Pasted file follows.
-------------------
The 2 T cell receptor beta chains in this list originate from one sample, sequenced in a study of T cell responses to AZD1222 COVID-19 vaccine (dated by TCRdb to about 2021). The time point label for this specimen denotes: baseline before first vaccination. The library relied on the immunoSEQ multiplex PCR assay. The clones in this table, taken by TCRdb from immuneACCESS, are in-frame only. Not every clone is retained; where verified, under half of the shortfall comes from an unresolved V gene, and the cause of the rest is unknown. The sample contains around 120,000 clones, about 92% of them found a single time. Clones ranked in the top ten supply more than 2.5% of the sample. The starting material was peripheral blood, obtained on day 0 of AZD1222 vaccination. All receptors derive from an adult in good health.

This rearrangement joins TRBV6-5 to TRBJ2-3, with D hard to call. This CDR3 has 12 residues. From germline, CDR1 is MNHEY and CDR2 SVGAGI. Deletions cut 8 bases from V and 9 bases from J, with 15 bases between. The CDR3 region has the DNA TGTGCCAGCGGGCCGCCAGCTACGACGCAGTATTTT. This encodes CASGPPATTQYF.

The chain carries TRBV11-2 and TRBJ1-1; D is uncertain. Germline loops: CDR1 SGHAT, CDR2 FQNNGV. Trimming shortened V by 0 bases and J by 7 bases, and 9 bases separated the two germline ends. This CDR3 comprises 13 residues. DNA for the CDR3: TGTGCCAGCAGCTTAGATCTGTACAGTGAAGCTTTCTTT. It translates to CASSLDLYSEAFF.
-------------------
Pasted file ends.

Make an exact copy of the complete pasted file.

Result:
The 2 T cell receptor beta chains in this list originate from one sample, sequenced in a study of T cell responses to AZD1222 COVID-19 vaccine (dated by TCRdb to about 2021). The time point label for this specimen denotes: baseline before first vaccination. The library relied on the immunoSEQ multiplex PCR assay. The clones in this table, taken by TCRdb from immuneACCESS, are in-frame only. Not every clone is retained; where verified, under half of the shortfall comes from an unresolved V gene, and the cause of the rest is unknown. The sample contains around 120,000 clones, about 92% of them found a single time. Clones ranked in the top ten supply more than 2.5% of the sample. The starting material was peripheral blood, obtained on day 0 of AZD1222 vaccination. All receptors derive from an adult in good health.

This rearrangement joins TRBV6-5 to TRBJ2-3, with D hard to call. This CDR3 has 12 residues. From germline, CDR1 is MNHEY and CDR2 SVGAGI. Deletions cut 8 bases from V and 9 bases from J, with 15 bases between. The CDR3 region has the DNA TGTGCCAGCGGGCCGCCAGCTACGACGCAGTATTTT. This encodes CASGPPATTQYF.

The chain carries TRBV11-2 and TRBJ1-1; D is uncertain. Germline loops: CDR1 SGHAT, CDR2 FQNNGV. Trimming shortened V by 0 bases and J by 7 bases, and 9 bases separated the two germline ends. This CDR3 comprises 13 residues. DNA for the CDR3: TGTGCCAGCAGCTTAGATCTGTACAGTGAAGCTTTCTTT. It translates to CASSLDLYSEAFF.